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The Cougar Lady Chronicles, chapter one: The rifle

The life and times of Nancy Crowther, Cougar Queen of Okeover Inlet
Nancy Crowther Powell River
BEAR BOUNTY: “Cougar Lady” Nancy Crowther in the fall of 1976, with her black bear bounty that she would can and eat through the winter in Penrose Bay, north of Powell River. Powell River Historical Museum & Archives photo

What you are about to read is the life story of a Powell River legend. This life occurred over the course of most of the 20th century in the coastal rainforest, north of Powell River, along the shores of Penrose Bay.

I’ll never forget the first time I met the Cougar Lady face to face in the mid-1970s.

Our car rattled and bounced down a muddy ditch of a road through the dense forest. The rowboat and the ropes my father used to tie it down to the roof of our car groaned with every turn, ascent and plunge, as did I.

My dad was at the wheel, my mom in the passenger seat. I was curled up in the fetal position in the backseat. I was six years old and wrapped in a vomit-encrusted summer jacket, having thrown up on myself several times.

Such was the result of the Sunshine Coast Highway. We had left the highway by this point, and were about 20 minutes down the bumpy Crowther Road that ran high above the western shore of Okeover Inlet.

Finally, we crested a hill and saw our destination: an opening in the forest wall allowed us to look down upon an ocean wilderness supreme, perfectly still and silent in the falling rain. Dense cedar rose sharply from the rocky shoreline. A wispy white mist clung to the treetops like cotton on a Christmas tree. Not a living thing could be seen or heard. We had found our launching point for Desolation Sound.

Sputtering and skidding down the hill on what felt like our car’s last gasp, we pulled alongside a wooden fence overtaken by moss and blackberry bushes, its pickets rotten and overlapping like English teeth. The sagging gate was adorned with a weathered sign:

Warning. Private property. No trespassing. This means you. Beware of dogs.

Beyond the sign was a yard, a garden, an orchard and a little log cabin. Beyond that was a pebble beach covered in driftwood and oyster shells.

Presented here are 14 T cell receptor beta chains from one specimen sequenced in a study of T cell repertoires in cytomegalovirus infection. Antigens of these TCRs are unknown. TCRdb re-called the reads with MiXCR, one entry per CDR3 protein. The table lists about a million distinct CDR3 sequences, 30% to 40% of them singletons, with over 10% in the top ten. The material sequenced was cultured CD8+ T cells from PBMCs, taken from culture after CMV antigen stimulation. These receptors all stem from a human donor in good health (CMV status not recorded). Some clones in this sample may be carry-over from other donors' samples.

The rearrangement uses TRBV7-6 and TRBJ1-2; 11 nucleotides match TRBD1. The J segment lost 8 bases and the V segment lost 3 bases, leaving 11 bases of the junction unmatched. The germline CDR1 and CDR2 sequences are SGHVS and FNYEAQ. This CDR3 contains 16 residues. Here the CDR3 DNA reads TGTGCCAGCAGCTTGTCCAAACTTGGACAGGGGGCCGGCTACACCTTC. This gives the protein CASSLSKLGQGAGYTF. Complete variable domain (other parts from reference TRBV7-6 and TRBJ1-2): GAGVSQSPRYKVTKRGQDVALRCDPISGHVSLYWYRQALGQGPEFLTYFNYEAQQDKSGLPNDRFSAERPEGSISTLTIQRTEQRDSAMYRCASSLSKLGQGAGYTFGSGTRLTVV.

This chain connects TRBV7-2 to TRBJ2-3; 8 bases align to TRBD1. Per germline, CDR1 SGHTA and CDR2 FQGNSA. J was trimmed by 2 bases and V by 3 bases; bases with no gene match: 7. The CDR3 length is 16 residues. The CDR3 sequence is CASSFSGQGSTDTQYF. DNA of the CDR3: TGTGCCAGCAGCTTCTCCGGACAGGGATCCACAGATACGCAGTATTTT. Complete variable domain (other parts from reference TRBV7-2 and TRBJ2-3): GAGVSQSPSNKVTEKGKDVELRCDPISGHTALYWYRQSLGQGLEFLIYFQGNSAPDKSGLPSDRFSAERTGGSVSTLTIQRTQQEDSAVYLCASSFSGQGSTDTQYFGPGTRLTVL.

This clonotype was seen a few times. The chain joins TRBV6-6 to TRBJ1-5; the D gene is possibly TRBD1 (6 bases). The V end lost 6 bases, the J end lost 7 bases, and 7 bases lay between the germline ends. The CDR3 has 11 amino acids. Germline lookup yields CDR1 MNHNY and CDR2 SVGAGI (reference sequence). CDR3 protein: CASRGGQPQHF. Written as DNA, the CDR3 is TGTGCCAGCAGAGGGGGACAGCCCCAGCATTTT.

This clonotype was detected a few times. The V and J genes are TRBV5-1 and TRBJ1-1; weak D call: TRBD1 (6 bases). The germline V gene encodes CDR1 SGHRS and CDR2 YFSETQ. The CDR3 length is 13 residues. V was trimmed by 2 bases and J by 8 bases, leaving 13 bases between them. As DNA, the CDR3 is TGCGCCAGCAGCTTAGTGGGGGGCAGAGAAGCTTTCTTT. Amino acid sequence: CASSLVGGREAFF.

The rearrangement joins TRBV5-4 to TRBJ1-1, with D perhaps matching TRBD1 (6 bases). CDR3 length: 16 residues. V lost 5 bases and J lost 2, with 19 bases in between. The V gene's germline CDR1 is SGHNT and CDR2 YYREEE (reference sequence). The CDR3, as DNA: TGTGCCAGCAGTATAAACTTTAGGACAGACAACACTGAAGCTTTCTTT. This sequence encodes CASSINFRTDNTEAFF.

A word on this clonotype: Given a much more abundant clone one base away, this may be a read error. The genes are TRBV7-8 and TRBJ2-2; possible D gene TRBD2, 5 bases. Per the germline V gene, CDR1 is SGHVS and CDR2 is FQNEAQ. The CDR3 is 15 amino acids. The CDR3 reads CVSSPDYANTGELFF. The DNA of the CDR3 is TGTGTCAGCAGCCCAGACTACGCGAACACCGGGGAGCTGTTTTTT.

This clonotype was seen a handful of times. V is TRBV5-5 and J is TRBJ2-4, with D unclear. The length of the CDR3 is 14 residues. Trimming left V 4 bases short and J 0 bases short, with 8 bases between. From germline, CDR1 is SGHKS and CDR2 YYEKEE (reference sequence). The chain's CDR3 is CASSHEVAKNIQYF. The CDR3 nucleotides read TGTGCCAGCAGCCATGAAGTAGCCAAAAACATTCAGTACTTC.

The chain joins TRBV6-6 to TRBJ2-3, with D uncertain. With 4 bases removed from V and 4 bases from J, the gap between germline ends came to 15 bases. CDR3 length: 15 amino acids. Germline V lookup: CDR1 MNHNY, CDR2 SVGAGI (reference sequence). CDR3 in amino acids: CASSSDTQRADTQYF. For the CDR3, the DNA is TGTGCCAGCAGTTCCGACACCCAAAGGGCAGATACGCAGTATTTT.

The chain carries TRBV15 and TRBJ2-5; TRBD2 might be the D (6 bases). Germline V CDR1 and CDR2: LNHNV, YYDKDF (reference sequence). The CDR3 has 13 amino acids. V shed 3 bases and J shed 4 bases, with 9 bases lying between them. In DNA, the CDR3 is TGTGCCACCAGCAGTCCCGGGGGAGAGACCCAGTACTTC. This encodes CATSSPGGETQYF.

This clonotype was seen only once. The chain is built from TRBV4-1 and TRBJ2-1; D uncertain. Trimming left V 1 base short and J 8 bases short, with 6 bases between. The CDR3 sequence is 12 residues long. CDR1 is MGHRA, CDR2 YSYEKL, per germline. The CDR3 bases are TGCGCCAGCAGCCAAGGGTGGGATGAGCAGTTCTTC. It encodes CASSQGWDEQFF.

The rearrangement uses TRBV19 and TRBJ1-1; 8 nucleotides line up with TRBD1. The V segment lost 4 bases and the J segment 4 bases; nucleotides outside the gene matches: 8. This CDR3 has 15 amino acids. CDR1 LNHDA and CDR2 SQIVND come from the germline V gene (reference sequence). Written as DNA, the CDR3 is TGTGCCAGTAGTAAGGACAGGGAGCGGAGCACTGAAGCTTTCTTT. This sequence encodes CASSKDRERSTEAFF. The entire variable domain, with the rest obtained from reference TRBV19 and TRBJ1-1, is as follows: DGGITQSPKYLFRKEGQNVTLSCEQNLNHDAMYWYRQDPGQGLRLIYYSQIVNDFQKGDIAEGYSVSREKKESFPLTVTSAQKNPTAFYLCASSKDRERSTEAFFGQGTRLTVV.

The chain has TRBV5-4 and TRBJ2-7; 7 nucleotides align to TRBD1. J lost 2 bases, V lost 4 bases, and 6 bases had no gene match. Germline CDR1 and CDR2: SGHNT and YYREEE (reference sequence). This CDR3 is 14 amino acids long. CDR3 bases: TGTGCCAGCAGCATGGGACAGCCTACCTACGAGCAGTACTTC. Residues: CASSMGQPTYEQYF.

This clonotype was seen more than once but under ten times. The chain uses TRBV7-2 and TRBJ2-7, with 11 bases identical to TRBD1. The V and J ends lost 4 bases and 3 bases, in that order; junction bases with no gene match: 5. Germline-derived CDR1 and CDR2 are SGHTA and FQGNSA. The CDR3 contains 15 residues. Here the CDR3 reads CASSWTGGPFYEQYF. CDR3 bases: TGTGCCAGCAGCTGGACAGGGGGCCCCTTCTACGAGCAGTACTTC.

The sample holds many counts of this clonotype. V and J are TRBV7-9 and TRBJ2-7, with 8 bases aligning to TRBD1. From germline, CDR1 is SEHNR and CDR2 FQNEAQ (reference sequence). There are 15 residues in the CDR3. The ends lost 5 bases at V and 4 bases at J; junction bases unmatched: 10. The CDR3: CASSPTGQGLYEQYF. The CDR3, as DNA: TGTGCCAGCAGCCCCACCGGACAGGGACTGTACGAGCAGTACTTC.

That beach was the closest possible launching point to the land my dad had recently purchased around the corner in Malaspina Inlet. He wasn’t about to be turned back now, but the only way to get to the beach was through the yard.

“That’s ridiculous,” Dad reasoned. “This person can’t legally block us from the beach. Let’s just unpack here, scoot across the yard and put the boat in.”

But not knowing who lived there, or how serious the warnings were, we found ourselves tiptoeing across the yard to the beach, making trip after trip as quickly and as quietly as we could. When it was time to move the heavy wooden rowboat, dad hoisted it from the car roof and onto his shoulders. The sheer weight of it caused him to teeter from side to side, front to back. He reminded me of one of those tipsy waltzing toadstools from Fantasia.

Maneuvering through the gate, he whacked the rowboat against a wet fence post. That’s when we heard the dogs. My dad’s tipsy rowboat waltz turned into a desperate dash.

A pack of dogs burst out of the orchard at full speed and volume, saliva dripping off gleaming teeth, shoulder muscles rippling with every thrust of their front legs.

Dad flipped the rowboat off his shoulders and slammed the hull into the water.

“Load it up, let’s go, let’s go!”

We threw our stuff into the already leaking rowboat as the dogs hurtled the edge of the yard and hit the pebble beach behind us with a crash.

Dad threw me into the boat, grabbed an oar and spun to meet the pack. The dogs formed a semicircle around us, heads down, snarling, snapping, barking and closing in.


The dogs’ cacophony instantly dropped to a whimper. As they turned their heads subserviently in the direction of their master’s voice, we did too, and in turn, we went from bush dog standoff to staring down the barrel of a rifle.

We didn’t know it yet, but we were face to gun barrel with a local legend named Nancy Crowther, alternately known as Cougar Nancy, the Cougar Lady, or the rather regal Cougar Queen of Okeover Inlet. She didn’t like any of the nicknames.

But for you to fully understand who Nancy was, how she got to that lonely wet place at the end of the road, and how she earned those nicknames, you’ll have to go back to the beginning of her story. That’s in the next chapter of the Cougar Lady Chronicles.

Grant Lawrence is an award-winning author and a CBC personality who considers Powell River and Desolation Sound his second home. Portions of the Cougar Lady Chronicles originally appeared in Lawrence ’s book Adventures in Solitude and on CBC Radio. Anyone with stories or photos they would like to share of Nancy Crowther are welcome to email Lawrence will host the wake for the Hermit Russell Letawsky (the subject of his last series in the Peak) at 2 pm Saturday, September 7, at the Lund Pub. All are welcome.

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